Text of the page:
On March 17, 1965, a team of young basketball players from Ashe Central High School gathered at the gym in Glendale Springs. Although this team had come together on many different basketball courts during their time together, this occasion was very different. They had not come to play; they had come to attend a funeral. At first glance, this final gathering of the 1965 basketball season may not seem worthy of mention, but only four days earlier, this same team had accomplished a feat no sports team from Ashe County, before or since, can equal: they had won a state championship. Although that victory has come to be seen as a singular triumph, Ashe Central’s journey to a state championship is a dramatic tale of triumph and tragedy that spans six years. The Panthers’ ultimate victory was one of the most notable achievements in the history of Ashe County athletics, but the story that surrounds the trophy is one which continues to affect the lives of its participants almost 55 years after the nets were cut down.
Ashe Central’s state championship intimately involved all who participated, but their milestone basketball season began and ended with one man: Coach Wade Rose. Rose was a determined athlete, a devoted coach and educator, and was remembered by all who knew him as the driving force that turned a group of young basketball players from Ashe County into the best 2-A team in the state.
Rose was himself a native of Ashe County, growing up in the Glendale Springs community where his parents ran a small grocery store. Rose grew up playing sports and was especially enamoured with basketball. However, Rose’s adolesce was not immune to sudden tragedy. In 1955, Rose’s childhood friend and fellow basketball player, John Whelan Luke, only 17 years old, died suddenly from heart failure. To commemorate his son’s love of basketball, Luke’s father raised money to build a gym in Glendale Springs named in his son’s honor.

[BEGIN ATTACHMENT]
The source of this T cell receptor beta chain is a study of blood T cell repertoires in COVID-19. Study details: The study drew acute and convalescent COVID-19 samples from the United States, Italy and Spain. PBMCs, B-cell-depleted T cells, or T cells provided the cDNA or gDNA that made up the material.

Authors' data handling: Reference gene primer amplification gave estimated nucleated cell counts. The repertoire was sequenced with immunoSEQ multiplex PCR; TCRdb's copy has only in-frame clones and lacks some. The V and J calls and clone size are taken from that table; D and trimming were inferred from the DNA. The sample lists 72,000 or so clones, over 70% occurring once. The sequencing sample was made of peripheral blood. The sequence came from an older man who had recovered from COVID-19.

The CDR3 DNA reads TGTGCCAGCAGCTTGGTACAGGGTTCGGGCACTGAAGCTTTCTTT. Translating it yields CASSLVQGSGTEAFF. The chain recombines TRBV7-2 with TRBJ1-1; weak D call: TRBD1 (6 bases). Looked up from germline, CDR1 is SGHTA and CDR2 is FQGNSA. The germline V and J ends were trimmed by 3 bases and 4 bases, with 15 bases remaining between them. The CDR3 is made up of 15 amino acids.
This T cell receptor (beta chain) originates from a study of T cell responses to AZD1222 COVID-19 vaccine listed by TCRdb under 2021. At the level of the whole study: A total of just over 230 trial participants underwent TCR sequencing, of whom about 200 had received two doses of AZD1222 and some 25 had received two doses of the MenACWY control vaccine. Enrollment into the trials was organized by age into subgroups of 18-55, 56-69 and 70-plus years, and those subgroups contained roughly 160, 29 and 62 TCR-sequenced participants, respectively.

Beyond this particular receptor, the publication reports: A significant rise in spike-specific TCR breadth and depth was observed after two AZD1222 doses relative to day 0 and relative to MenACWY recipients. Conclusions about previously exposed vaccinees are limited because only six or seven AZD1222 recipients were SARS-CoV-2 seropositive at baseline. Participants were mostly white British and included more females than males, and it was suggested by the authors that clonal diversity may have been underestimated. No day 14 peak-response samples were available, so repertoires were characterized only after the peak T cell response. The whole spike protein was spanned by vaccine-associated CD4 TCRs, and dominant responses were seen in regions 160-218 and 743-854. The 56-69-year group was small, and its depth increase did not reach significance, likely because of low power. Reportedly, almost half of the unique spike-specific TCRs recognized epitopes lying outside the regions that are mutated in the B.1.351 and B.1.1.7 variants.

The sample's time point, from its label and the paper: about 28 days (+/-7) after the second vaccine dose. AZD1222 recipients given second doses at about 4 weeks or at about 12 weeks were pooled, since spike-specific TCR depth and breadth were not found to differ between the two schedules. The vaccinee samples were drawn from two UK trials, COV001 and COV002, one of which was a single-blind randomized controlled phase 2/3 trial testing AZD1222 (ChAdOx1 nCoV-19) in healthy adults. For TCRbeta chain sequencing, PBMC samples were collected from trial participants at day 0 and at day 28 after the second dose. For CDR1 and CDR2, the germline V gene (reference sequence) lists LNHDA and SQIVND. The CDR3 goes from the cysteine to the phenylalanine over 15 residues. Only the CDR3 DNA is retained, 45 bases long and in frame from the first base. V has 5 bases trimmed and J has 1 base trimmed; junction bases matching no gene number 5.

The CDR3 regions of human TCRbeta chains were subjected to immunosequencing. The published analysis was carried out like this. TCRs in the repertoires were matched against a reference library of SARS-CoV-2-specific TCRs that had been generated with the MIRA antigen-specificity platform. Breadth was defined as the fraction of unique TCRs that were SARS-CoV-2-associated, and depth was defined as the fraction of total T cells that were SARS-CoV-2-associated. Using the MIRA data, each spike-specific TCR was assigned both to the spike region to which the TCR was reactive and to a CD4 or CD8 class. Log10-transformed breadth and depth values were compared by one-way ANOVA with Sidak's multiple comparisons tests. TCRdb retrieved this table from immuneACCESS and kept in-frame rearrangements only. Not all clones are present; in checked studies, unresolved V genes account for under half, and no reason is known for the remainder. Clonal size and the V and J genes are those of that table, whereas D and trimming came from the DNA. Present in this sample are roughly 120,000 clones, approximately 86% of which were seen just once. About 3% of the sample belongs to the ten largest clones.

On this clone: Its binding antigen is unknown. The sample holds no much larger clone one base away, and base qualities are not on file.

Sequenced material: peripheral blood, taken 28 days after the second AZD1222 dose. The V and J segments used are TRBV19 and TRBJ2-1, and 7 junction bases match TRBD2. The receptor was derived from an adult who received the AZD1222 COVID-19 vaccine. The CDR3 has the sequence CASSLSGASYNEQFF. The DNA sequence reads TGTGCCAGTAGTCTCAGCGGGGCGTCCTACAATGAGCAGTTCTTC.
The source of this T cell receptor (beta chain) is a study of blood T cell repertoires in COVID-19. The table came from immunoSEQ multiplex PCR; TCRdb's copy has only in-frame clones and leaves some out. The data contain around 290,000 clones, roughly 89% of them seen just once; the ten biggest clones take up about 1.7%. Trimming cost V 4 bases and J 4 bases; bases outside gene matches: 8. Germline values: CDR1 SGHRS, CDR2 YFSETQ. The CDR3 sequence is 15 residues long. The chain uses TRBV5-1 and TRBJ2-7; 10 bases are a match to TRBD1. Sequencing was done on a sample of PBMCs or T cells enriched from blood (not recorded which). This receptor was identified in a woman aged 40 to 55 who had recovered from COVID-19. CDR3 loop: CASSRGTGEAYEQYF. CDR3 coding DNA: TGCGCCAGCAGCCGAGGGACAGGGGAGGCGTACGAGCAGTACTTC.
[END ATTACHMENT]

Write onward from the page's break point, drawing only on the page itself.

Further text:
Like John Luke, Wade Rose was an avid basketball player. His commitment to the sport helped him land an athletic scholarship to play for Lees-Mcrae. Two years after John Luke’s unexpected death, Wade Rose, only 22 years old, graduated from Lees-Mcrae and took a job as the seventh and eighth grade basketball coach at Jefferson Elementary, the same school Rose himself had attended. He found himself in charge of a group of aspiring but inexperienced basketball players: Charlie Bowers, Roger Howell, David Bower, David Mullis, Bob Francis, Larry Cockerham, and Lanney Blevins. As middle school age students in the days before organized youth leagues, these young players had little basketball experience when they became pupils of Coach Rose. As Roger Howell recalled, “We didn’t know nothing about nothing.” However, Rose saw potential in his young team. Placing a strong emphasis on fundamentals, Rose continued coaching this core group of players as they moved from seventh to eighth grade, and as a result, the team continued to improve. Just as the cohesion between player and coach improved on the court, a strong bond began to develop off the court as well. Although Rose was himself a father, he soon adopted the team as a surrogate family. He hosted cookouts and get togethers at his home, not only for the basketball players, but also the cheerleaders and other students at Jefferson Elementary. While his players spent time at Rose’s home, he continued to exert his influence to promote positive growth in character. Like a college or professional coach, Rose saw success on the court as an outgrowth of personal discipline off the court and stressed the importance of responsibility. He encouraged his young players to modify their diet and required them to be in bed early on nights before games. Given their close relationship, Rose’s players worked to live up to their coach’s expectations and continued to become more disciplined in their outlook.